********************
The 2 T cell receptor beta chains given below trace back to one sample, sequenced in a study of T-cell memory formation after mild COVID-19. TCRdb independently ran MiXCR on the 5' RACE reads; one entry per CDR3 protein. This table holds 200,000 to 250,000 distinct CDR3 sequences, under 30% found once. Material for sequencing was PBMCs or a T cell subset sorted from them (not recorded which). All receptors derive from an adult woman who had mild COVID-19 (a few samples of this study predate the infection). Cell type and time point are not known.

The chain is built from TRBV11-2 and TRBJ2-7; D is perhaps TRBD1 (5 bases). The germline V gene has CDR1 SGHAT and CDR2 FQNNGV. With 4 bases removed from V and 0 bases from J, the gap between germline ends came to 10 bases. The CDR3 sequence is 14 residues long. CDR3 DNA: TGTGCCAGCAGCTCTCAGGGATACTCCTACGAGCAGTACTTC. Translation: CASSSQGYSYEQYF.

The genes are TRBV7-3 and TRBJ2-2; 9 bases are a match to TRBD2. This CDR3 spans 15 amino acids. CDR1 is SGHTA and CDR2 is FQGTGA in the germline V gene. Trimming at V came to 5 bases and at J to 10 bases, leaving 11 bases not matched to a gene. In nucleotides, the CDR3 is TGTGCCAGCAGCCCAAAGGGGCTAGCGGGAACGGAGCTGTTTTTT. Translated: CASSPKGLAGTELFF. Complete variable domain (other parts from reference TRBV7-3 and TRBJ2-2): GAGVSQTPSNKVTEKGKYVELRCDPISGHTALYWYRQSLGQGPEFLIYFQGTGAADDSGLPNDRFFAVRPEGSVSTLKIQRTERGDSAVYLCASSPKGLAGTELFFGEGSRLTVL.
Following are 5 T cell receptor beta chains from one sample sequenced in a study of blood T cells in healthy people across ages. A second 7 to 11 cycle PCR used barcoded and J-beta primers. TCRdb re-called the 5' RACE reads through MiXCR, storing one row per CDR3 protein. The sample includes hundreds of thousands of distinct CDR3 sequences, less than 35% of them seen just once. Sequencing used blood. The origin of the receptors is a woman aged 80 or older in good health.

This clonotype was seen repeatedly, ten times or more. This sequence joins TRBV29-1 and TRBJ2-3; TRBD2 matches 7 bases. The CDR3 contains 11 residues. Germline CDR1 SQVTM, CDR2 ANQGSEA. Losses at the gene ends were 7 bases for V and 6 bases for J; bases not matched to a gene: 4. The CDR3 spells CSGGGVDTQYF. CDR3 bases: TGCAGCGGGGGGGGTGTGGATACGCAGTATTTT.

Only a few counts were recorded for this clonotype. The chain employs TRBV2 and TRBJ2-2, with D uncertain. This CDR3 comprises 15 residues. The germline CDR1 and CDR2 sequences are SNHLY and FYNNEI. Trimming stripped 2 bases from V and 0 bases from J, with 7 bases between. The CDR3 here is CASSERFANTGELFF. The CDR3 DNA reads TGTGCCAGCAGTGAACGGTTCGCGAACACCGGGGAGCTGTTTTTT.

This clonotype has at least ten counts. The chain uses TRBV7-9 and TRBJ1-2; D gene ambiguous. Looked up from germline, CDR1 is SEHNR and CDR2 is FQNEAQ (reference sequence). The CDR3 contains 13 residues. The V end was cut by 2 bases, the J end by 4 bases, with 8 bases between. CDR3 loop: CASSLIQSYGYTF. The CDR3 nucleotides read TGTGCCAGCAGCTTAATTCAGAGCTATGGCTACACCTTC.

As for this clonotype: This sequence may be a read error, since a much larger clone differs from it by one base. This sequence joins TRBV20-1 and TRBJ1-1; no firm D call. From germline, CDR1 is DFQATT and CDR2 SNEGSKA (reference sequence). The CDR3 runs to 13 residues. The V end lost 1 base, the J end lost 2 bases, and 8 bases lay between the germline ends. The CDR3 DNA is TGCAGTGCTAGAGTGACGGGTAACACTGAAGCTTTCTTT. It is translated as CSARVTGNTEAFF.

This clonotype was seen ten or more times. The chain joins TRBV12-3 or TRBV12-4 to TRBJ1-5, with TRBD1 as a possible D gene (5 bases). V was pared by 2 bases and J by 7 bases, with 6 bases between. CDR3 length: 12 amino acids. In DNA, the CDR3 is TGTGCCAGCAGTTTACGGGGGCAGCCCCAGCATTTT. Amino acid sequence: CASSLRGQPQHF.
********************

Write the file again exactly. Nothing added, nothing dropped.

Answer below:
The 2 T cell receptor beta chains given below trace back to one sample, sequenced in a study of T-cell memory formation after mild COVID-19. TCRdb independently ran MiXCR on the 5' RACE reads; one entry per CDR3 protein. This table holds 200,000 to 250,000 distinct CDR3 sequences, under 30% found once. Material for sequencing was PBMCs or a T cell subset sorted from them (not recorded which). All receptors derive from an adult woman who had mild COVID-19 (a few samples of this study predate the infection). Cell type and time point are not known.

The chain is built from TRBV11-2 and TRBJ2-7; D is perhaps TRBD1 (5 bases). The germline V gene has CDR1 SGHAT and CDR2 FQNNGV. With 4 bases removed from V and 0 bases from J, the gap between germline ends came to 10 bases. The CDR3 sequence is 14 residues long. CDR3 DNA: TGTGCCAGCAGCTCTCAGGGATACTCCTACGAGCAGTACTTC. Translation: CASSSQGYSYEQYF.

The genes are TRBV7-3 and TRBJ2-2; 9 bases are a match to TRBD2. This CDR3 spans 15 amino acids. CDR1 is SGHTA and CDR2 is FQGTGA in the germline V gene. Trimming at V came to 5 bases and at J to 10 bases, leaving 11 bases not matched to a gene. In nucleotides, the CDR3 is TGTGCCAGCAGCCCAAAGGGGCTAGCGGGAACGGAGCTGTTTTTT. Translated: CASSPKGLAGTELFF. Complete variable domain (other parts from reference TRBV7-3 and TRBJ2-2): GAGVSQTPSNKVTEKGKYVELRCDPISGHTALYWYRQSLGQGPEFLIYFQGTGAADDSGLPNDRFFAVRPEGSVSTLKIQRTERGDSAVYLCASSPKGLAGTELFFGEGSRLTVL.
Following are 5 T cell receptor beta chains from one sample sequenced in a study of blood T cells in healthy people across ages. A second 7 to 11 cycle PCR used barcoded and J-beta primers. TCRdb re-called the 5' RACE reads through MiXCR, storing one row per CDR3 protein. The sample includes hundreds of thousands of distinct CDR3 sequences, less than 35% of them seen just once. Sequencing used blood. The origin of the receptors is a woman aged 80 or older in good health.

This clonotype was seen repeatedly, ten times or more. This sequence joins TRBV29-1 and TRBJ2-3; TRBD2 matches 7 bases. The CDR3 contains 11 residues. Germline CDR1 SQVTM, CDR2 ANQGSEA. Losses at the gene ends were 7 bases for V and 6 bases for J; bases not matched to a gene: 4. The CDR3 spells CSGGGVDTQYF. CDR3 bases: TGCAGCGGGGGGGGTGTGGATACGCAGTATTTT.

Only a few counts were recorded for this clonotype. The chain employs TRBV2 and TRBJ2-2, with D uncertain. This CDR3 comprises 15 residues. The germline CDR1 and CDR2 sequences are SNHLY and FYNNEI. Trimming stripped 2 bases from V and 0 bases from J, with 7 bases between. The CDR3 here is CASSERFANTGELFF. The CDR3 DNA reads TGTGCCAGCAGTGAACGGTTCGCGAACACCGGGGAGCTGTTTTTT.

This clonotype has at least ten counts. The chain uses TRBV7-9 and TRBJ1-2; D gene ambiguous. Looked up from germline, CDR1 is SEHNR and CDR2 is FQNEAQ (reference sequence). The CDR3 contains 13 residues. The V end was cut by 2 bases, the J end by 4 bases, with 8 bases between. CDR3 loop: CASSLIQSYGYTF. The CDR3 nucleotides read TGTGCCAGCAGCTTAATTCAGAGCTATGGCTACACCTTC.

As for this clonotype: This sequence may be a read error, since a much larger clone differs from it by one base. This sequence joins TRBV20-1 and TRBJ1-1; no firm D call. From germline, CDR1 is DFQATT and CDR2 SNEGSKA (reference sequence). The CDR3 runs to 13 residues. The V end lost 1 base, the J end lost 2 bases, and 8 bases lay between the germline ends. The CDR3 DNA is TGCAGTGCTAGAGTGACGGGTAACACTGAAGCTTTCTTT. It is translated as CSARVTGNTEAFF.

This clonotype was seen ten or more times. The chain joins TRBV12-3 or TRBV12-4 to TRBJ1-5, with TRBD1 as a possible D gene (5 bases). V was pared by 2 bases and J by 7 bases, with 6 bases between. CDR3 length: 12 amino acids. In DNA, the CDR3 is TGTGCCAGCAGTTTACGGGGGCAGCCCCAGCATTTT. Amino acid sequence: CASSLRGQPQHF.